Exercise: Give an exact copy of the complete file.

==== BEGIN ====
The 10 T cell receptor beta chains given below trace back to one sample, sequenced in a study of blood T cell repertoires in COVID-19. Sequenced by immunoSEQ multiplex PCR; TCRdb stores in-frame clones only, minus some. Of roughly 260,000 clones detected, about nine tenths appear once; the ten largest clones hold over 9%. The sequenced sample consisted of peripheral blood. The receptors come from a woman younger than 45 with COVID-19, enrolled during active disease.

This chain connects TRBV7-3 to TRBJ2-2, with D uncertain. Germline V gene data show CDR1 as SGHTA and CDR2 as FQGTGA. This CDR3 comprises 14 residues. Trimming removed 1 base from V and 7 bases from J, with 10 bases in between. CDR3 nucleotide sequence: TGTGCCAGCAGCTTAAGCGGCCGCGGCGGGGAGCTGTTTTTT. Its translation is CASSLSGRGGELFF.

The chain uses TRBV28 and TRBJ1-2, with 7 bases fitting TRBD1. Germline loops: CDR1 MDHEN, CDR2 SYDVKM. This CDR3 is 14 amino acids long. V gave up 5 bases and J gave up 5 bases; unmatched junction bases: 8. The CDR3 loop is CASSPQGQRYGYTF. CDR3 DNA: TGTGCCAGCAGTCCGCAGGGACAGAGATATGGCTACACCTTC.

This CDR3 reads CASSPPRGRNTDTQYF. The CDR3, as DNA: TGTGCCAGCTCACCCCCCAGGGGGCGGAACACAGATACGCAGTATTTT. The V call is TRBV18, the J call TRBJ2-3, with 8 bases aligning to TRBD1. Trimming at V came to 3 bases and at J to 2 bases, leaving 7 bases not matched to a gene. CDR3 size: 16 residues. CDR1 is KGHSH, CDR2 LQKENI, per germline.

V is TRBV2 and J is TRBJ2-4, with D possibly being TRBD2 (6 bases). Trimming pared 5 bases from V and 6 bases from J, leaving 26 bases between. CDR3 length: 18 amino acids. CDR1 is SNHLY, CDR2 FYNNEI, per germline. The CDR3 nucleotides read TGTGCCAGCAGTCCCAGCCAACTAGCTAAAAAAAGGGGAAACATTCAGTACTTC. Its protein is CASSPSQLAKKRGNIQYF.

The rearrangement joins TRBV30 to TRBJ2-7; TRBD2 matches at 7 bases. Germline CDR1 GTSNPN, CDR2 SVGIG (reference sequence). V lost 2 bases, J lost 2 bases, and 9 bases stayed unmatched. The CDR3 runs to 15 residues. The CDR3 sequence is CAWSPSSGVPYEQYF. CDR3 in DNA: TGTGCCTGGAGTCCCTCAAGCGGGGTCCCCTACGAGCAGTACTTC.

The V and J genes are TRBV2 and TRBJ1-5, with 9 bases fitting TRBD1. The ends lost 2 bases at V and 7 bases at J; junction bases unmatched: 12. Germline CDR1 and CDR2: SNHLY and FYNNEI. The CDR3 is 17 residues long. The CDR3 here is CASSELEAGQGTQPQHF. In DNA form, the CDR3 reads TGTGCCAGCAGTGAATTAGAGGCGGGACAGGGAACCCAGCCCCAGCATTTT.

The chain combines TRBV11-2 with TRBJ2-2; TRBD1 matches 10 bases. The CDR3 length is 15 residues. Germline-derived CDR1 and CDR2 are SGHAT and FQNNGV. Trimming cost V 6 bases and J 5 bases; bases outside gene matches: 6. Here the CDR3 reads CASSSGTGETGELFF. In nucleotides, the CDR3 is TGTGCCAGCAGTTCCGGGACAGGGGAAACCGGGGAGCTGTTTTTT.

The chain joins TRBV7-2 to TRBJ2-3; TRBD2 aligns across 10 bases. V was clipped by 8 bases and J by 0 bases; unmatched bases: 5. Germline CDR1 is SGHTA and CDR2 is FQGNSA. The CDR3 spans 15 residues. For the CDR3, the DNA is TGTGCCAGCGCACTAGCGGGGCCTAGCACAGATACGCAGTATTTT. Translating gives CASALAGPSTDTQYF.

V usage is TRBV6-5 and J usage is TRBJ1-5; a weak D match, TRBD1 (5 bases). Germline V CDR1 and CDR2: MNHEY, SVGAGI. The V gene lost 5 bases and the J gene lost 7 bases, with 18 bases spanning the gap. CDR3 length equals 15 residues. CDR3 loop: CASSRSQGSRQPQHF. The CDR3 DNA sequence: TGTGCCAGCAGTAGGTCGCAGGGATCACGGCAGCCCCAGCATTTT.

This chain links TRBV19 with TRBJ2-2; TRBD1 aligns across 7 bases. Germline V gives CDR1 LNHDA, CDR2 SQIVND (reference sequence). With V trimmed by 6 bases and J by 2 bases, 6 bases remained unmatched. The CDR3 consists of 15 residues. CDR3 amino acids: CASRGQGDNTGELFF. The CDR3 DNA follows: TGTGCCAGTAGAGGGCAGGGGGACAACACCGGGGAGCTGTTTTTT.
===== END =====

The 10 T cell receptor beta chains given below trace back to one sample, sequenced in a study of blood T cell repertoires in COVID-19. Sequenced by immunoSEQ multiplex PCR; TCRdb stores in-frame clones only, minus some. Of roughly 260,000 clones detected, about nine tenths appear once; the ten largest clones hold over 9%. The sequenced sample consisted of peripheral blood. The receptors come from a woman younger than 45 with COVID-19, enrolled during active disease.

This chain connects TRBV7-3 to TRBJ2-2, with D uncertain. Germline V gene data show CDR1 as SGHTA and CDR2 as FQGTGA. This CDR3 comprises 14 residues. Trimming removed 1 base from V and 7 bases from J, with 10 bases in between. CDR3 nucleotide sequence: TGTGCCAGCAGCTTAAGCGGCCGCGGCGGGGAGCTGTTTTTT. Its translation is CASSLSGRGGELFF.

The chain uses TRBV28 and TRBJ1-2, with 7 bases fitting TRBD1. Germline loops: CDR1 MDHEN, CDR2 SYDVKM. This CDR3 is 14 amino acids long. V gave up 5 bases and J gave up 5 bases; unmatched junction bases: 8. The CDR3 loop is CASSPQGQRYGYTF. CDR3 DNA: TGTGCCAGCAGTCCGCAGGGACAGAGATATGGCTACACCTTC.

This CDR3 reads CASSPPRGRNTDTQYF. The CDR3, as DNA: TGTGCCAGCTCACCCCCCAGGGGGCGGAACACAGATACGCAGTATTTT. The V call is TRBV18, the J call TRBJ2-3, with 8 bases aligning to TRBD1. Trimming at V came to 3 bases and at J to 2 bases, leaving 7 bases not matched to a gene. CDR3 size: 16 residues. CDR1 is KGHSH, CDR2 LQKENI, per germline.

V is TRBV2 and J is TRBJ2-4, with D possibly being TRBD2 (6 bases). Trimming pared 5 bases from V and 6 bases from J, leaving 26 bases between. CDR3 length: 18 amino acids. CDR1 is SNHLY, CDR2 FYNNEI, per germline. The CDR3 nucleotides read TGTGCCAGCAGTCCCAGCCAACTAGCTAAAAAAAGGGGAAACATTCAGTACTTC. Its protein is CASSPSQLAKKRGNIQYF.

The rearrangement joins TRBV30 to TRBJ2-7; TRBD2 matches at 7 bases. Germline CDR1 GTSNPN, CDR2 SVGIG (reference sequence). V lost 2 bases, J lost 2 bases, and 9 bases stayed unmatched. The CDR3 runs to 15 residues. The CDR3 sequence is CAWSPSSGVPYEQYF. CDR3 in DNA: TGTGCCTGGAGTCCCTCAAGCGGGGTCCCCTACGAGCAGTACTTC.

The V and J genes are TRBV2 and TRBJ1-5, with 9 bases fitting TRBD1. The ends lost 2 bases at V and 7 bases at J; junction bases unmatched: 12. Germline CDR1 and CDR2: SNHLY and FYNNEI. The CDR3 is 17 residues long. The CDR3 here is CASSELEAGQGTQPQHF. In DNA form, the CDR3 reads TGTGCCAGCAGTGAATTAGAGGCGGGACAGGGAACCCAGCCCCAGCATTTT.

The chain combines TRBV11-2 with TRBJ2-2; TRBD1 matches 10 bases. The CDR3 length is 15 residues. Germline-derived CDR1 and CDR2 are SGHAT and FQNNGV. Trimming cost V 6 bases and J 5 bases; bases outside gene matches: 6. Here the CDR3 reads CASSSGTGETGELFF. In nucleotides, the CDR3 is TGTGCCAGCAGTTCCGGGACAGGGGAAACCGGGGAGCTGTTTTTT.

The chain joins TRBV7-2 to TRBJ2-3; TRBD2 aligns across 10 bases. V was clipped by 8 bases and J by 0 bases; unmatched bases: 5. Germline CDR1 is SGHTA and CDR2 is FQGNSA. The CDR3 spans 15 residues. For the CDR3, the DNA is TGTGCCAGCGCACTAGCGGGGCCTAGCACAGATACGCAGTATTTT. Translating gives CASALAGPSTDTQYF.

V usage is TRBV6-5 and J usage is TRBJ1-5; a weak D match, TRBD1 (5 bases). Germline V CDR1 and CDR2: MNHEY, SVGAGI. The V gene lost 5 bases and the J gene lost 7 bases, with 18 bases spanning the gap. CDR3 length equals 15 residues. CDR3 loop: CASSRSQGSRQPQHF. The CDR3 DNA sequence: TGTGCCAGCAGTAGGTCGCAGGGATCACGGCAGCCCCAGCATTTT.

This chain links TRBV19 with TRBJ2-2; TRBD1 aligns across 7 bases. Germline V gives CDR1 LNHDA, CDR2 SQIVND (reference sequence). With V trimmed by 6 bases and J by 2 bases, 6 bases remained unmatched. The CDR3 consists of 15 residues. CDR3 amino acids: CASRGQGDNTGELFF. The CDR3 DNA follows: TGTGCCAGTAGAGGGCAGGGGGACAACACCGGGGAGCTGTTTTTT.